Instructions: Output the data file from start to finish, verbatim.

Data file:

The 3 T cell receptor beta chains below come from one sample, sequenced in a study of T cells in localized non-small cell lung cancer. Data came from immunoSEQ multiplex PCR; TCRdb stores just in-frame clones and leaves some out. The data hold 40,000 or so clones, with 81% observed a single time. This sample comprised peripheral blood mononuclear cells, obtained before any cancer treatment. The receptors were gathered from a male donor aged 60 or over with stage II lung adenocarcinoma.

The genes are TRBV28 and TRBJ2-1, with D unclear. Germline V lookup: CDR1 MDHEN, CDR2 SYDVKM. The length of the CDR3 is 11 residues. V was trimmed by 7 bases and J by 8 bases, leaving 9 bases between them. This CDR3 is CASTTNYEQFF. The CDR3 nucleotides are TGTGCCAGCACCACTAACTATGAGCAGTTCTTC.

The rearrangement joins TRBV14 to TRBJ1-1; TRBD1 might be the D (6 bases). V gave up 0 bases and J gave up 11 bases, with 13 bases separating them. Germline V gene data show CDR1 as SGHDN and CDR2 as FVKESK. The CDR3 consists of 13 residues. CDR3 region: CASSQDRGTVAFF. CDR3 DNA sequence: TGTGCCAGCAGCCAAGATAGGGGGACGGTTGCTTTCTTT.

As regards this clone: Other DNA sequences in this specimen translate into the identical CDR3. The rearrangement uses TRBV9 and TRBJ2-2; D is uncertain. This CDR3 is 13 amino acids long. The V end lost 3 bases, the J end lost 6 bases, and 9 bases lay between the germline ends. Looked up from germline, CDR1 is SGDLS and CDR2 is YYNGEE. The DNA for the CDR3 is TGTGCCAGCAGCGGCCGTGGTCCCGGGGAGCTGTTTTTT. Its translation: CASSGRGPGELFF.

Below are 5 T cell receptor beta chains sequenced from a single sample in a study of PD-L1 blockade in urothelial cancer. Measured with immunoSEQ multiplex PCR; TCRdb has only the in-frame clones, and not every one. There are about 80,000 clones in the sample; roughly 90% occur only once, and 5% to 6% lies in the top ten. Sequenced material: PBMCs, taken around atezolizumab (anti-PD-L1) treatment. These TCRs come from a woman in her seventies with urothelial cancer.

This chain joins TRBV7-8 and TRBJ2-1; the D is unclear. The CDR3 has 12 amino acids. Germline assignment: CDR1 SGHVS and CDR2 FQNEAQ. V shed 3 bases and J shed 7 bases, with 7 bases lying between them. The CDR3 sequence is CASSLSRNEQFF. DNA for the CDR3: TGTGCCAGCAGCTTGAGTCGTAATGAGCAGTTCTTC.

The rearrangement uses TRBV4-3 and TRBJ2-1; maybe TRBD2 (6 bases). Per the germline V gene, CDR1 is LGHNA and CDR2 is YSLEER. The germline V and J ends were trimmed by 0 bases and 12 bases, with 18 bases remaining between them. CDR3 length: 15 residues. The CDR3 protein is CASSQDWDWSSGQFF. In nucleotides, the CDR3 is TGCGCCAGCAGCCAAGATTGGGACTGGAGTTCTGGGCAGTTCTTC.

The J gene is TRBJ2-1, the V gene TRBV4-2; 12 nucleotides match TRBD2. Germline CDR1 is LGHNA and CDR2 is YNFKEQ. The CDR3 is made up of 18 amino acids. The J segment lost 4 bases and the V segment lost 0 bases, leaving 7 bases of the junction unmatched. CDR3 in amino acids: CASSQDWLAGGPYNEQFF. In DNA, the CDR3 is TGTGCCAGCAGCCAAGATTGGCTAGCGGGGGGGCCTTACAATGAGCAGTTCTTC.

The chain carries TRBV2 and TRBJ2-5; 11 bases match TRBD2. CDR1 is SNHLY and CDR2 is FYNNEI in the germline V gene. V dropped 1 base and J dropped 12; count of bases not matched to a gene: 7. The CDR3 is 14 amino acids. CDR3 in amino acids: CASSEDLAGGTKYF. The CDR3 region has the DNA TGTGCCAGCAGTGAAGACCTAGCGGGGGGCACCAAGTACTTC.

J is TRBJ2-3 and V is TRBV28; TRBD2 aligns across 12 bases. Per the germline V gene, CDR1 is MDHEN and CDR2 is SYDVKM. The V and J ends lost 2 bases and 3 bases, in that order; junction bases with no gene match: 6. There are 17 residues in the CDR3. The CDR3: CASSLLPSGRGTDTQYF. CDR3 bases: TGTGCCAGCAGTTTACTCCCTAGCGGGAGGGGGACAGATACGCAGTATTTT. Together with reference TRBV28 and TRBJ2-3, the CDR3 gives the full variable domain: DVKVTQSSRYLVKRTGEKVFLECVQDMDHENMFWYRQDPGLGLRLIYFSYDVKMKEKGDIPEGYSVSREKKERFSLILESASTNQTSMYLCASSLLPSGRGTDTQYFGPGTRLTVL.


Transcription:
The 3 T cell receptor beta chains below come from one sample, sequenced in a study of T cells in localized non-small cell lung cancer. Data came from immunoSEQ multiplex PCR; TCRdb stores just in-frame clones and leaves some out. The data hold 40,000 or so clones, with 81% observed a single time. This sample comprised peripheral blood mononuclear cells, obtained before any cancer treatment. The receptors were gathered from a male donor aged 60 or over with stage II lung adenocarcinoma.

The genes are TRBV28 and TRBJ2-1, with D unclear. Germline V lookup: CDR1 MDHEN, CDR2 SYDVKM. The length of the CDR3 is 11 residues. V was trimmed by 7 bases and J by 8 bases, leaving 9 bases between them. This CDR3 is CASTTNYEQFF. The CDR3 nucleotides are TGTGCCAGCACCACTAACTATGAGCAGTTCTTC.

The rearrangement joins TRBV14 to TRBJ1-1; TRBD1 might be the D (6 bases). V gave up 0 bases and J gave up 11 bases, with 13 bases separating them. Germline V gene data show CDR1 as SGHDN and CDR2 as FVKESK. The CDR3 consists of 13 residues. CDR3 region: CASSQDRGTVAFF. CDR3 DNA sequence: TGTGCCAGCAGCCAAGATAGGGGGACGGTTGCTTTCTTT.

As regards this clone: Other DNA sequences in this specimen translate into the identical CDR3. The rearrangement uses TRBV9 and TRBJ2-2; D is uncertain. This CDR3 is 13 amino acids long. The V end lost 3 bases, the J end lost 6 bases, and 9 bases lay between the germline ends. Looked up from germline, CDR1 is SGDLS and CDR2 is YYNGEE. The DNA for the CDR3 is TGTGCCAGCAGCGGCCGTGGTCCCGGGGAGCTGTTTTTT. Its translation: CASSGRGPGELFF.

Below are 5 T cell receptor beta chains sequenced from a single sample in a study of PD-L1 blockade in urothelial cancer. Measured with immunoSEQ multiplex PCR; TCRdb has only the in-frame clones, and not every one. There are about 80,000 clones in the sample; roughly 90% occur only once, and 5% to 6% lies in the top ten. Sequenced material: PBMCs, taken around atezolizumab (anti-PD-L1) treatment. These TCRs come from a woman in her seventies with urothelial cancer.

This chain joins TRBV7-8 and TRBJ2-1; the D is unclear. The CDR3 has 12 amino acids. Germline assignment: CDR1 SGHVS and CDR2 FQNEAQ. V shed 3 bases and J shed 7 bases, with 7 bases lying between them. The CDR3 sequence is CASSLSRNEQFF. DNA for the CDR3: TGTGCCAGCAGCTTGAGTCGTAATGAGCAGTTCTTC.

The rearrangement uses TRBV4-3 and TRBJ2-1; maybe TRBD2 (6 bases). Per the germline V gene, CDR1 is LGHNA and CDR2 is YSLEER. The germline V and J ends were trimmed by 0 bases and 12 bases, with 18 bases remaining between them. CDR3 length: 15 residues. The CDR3 protein is CASSQDWDWSSGQFF. In nucleotides, the CDR3 is TGCGCCAGCAGCCAAGATTGGGACTGGAGTTCTGGGCAGTTCTTC.

The J gene is TRBJ2-1, the V gene TRBV4-2; 12 nucleotides match TRBD2. Germline CDR1 is LGHNA and CDR2 is YNFKEQ. The CDR3 is made up of 18 amino acids. The J segment lost 4 bases and the V segment lost 0 bases, leaving 7 bases of the junction unmatched. CDR3 in amino acids: CASSQDWLAGGPYNEQFF. In DNA, the CDR3 is TGTGCCAGCAGCCAAGATTGGCTAGCGGGGGGGCCTTACAATGAGCAGTTCTTC.

The chain carries TRBV2 and TRBJ2-5; 11 bases match TRBD2. CDR1 is SNHLY and CDR2 is FYNNEI in the germline V gene. V dropped 1 base and J dropped 12; count of bases not matched to a gene: 7. The CDR3 is 14 amino acids. CDR3 in amino acids: CASSEDLAGGTKYF. The CDR3 region has the DNA TGTGCCAGCAGTGAAGACCTAGCGGGGGGCACCAAGTACTTC.

J is TRBJ2-3 and V is TRBV28; TRBD2 aligns across 12 bases. Per the germline V gene, CDR1 is MDHEN and CDR2 is SYDVKM. The V and J ends lost 2 bases and 3 bases, in that order; junction bases with no gene match: 6. There are 17 residues in the CDR3. The CDR3: CASSLLPSGRGTDTQYF. CDR3 bases: TGTGCCAGCAGTTTACTCCCTAGCGGGAGGGGGACAGATACGCAGTATTTT. Together with reference TRBV28 and TRBJ2-3, the CDR3 gives the full variable domain: DVKVTQSSRYLVKRTGEKVFLECVQDMDHENMFWYRQDPGLGLRLIYFSYDVKMKEKGDIPEGYSVSREKKERFSLILESASTNQTSMYLCASSLLPSGRGTDTQYFGPGTRLTVL.